DOI: 10.1121/10.0022895 ISSN: 0001-4966

Abandon FLIP! The following being a completely unembellished and sober account of a disastrous field experiment with Doug Cato, with side comments on his subtle influences on bioacoustic animal tracking

Aaron M. Thode
  • Acoustics and Ultrasonics
  • Arts and Humanities (miscellaneous)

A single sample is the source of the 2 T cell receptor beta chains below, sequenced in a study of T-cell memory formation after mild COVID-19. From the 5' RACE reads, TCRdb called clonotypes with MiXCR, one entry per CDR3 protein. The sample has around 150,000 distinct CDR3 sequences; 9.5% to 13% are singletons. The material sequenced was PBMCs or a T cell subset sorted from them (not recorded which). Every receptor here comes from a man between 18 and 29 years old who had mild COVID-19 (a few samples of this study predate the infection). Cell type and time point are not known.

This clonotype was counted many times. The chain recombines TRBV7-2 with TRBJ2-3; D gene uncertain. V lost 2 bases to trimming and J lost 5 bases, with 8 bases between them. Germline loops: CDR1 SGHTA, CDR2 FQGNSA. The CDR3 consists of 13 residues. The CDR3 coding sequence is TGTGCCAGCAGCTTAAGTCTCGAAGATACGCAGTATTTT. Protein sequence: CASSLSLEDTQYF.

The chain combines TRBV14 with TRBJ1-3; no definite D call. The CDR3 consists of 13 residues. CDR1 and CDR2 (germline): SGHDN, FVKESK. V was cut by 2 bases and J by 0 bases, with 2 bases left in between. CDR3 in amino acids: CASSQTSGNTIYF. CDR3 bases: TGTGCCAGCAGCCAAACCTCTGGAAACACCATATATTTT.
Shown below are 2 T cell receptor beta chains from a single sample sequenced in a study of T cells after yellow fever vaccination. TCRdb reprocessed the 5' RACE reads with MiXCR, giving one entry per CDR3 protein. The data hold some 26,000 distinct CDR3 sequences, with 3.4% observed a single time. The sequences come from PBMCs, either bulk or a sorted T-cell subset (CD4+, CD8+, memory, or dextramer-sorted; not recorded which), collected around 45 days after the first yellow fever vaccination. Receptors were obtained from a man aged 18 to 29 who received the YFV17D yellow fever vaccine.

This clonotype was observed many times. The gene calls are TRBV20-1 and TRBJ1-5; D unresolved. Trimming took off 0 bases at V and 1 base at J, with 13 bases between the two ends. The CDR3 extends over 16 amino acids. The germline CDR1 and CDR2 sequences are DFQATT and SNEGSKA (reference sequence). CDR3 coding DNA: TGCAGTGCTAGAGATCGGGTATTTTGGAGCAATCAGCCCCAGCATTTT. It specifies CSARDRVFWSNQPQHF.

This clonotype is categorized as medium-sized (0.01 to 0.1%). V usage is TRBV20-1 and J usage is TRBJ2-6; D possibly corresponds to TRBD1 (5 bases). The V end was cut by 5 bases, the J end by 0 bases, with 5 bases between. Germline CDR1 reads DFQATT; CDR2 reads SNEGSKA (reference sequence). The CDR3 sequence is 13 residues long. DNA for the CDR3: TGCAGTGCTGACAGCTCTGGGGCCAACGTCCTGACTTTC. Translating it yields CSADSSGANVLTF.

I have only been to sea once with Doug Cato, as a graduate student. It did not end well. In 1996 the R/P FLIP, a manned spar buoy, was deployed off the coast of San Diego to test advanced passive acoustic tracking methods on baleen whales, with Doug along as an invited guest. He had long been interested in acoustic means of localizing whales and was one of the first scientists to suggest using relative differences between received levels on hydrophones (instead of just the relative timing) for fixing an animal call’s location [JASA 104(3), 1667–1678]. This idea is the fundamental basis behind “matched-field processing” (MFP), the technique behind the FLIP test. The trip was supposed to collect three weeks of data; instead, it collected 42 h. This presentation will explain the challenges of abandoning a vessel at sea, and why garbage scows are underappreciated. It will also explain my brief involvement in Mike Noad’s and Doug Cato’s HARC field experiment as part of another MFP demonstration, and why that did not end very well either. Interlaced with these tales of disaster is a review of how Doug’s thoughts on animal tracking have re-emerged under a variety of circumstances, especially in arctic bioacoustics.

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